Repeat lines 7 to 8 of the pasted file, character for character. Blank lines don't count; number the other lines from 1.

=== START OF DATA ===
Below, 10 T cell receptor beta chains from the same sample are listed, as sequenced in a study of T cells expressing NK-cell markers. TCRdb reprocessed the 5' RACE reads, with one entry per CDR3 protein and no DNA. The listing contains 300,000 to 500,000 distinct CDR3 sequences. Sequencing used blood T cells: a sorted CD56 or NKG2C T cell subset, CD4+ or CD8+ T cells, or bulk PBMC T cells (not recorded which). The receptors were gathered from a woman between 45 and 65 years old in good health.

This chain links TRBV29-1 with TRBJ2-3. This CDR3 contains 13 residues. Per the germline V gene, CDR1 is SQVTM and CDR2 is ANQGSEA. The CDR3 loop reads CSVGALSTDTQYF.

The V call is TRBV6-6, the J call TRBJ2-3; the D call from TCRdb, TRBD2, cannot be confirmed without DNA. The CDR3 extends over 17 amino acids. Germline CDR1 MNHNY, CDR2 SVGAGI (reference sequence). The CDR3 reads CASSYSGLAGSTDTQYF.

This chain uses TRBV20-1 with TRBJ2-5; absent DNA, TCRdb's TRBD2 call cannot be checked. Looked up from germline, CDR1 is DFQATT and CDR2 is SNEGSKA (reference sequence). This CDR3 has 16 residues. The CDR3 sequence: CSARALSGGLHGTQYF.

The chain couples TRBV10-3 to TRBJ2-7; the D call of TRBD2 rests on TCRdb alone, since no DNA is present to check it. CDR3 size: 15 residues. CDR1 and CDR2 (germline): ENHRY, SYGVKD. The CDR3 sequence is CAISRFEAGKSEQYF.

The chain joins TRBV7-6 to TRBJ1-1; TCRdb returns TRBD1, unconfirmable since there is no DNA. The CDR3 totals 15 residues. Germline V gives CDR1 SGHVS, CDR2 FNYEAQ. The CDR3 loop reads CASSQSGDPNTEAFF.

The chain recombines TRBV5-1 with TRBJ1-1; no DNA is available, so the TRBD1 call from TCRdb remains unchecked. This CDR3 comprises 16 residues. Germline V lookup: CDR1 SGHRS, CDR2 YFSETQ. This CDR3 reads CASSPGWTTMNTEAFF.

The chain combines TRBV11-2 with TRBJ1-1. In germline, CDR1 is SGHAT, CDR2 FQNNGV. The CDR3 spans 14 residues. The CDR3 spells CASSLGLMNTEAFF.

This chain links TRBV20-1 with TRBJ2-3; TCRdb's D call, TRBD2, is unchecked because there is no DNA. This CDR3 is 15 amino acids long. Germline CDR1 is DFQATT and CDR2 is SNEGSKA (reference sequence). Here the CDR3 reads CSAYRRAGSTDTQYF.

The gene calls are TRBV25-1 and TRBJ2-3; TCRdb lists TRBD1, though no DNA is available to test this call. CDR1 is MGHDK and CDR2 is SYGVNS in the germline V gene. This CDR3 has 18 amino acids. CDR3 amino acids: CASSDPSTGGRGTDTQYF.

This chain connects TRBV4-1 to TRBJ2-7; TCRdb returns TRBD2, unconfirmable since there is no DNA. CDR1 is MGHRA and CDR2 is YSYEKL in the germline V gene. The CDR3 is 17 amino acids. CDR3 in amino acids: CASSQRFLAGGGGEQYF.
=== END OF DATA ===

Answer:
The chain recombines TRBV5-1 with TRBJ1-1; no DNA is available, so the TRBD1 call from TCRdb remains unchecked. This CDR3 comprises 16 residues. Germline V lookup: CDR1 SGHRS, CDR2 YFSETQ. This CDR3 reads CASSPGWTTMNTEAFF.

The chain combines TRBV11-2 with TRBJ1-1. In germline, CDR1 is SGHAT, CDR2 FQNNGV. The CDR3 spans 14 residues. The CDR3 spells CASSLGLMNTEAFF.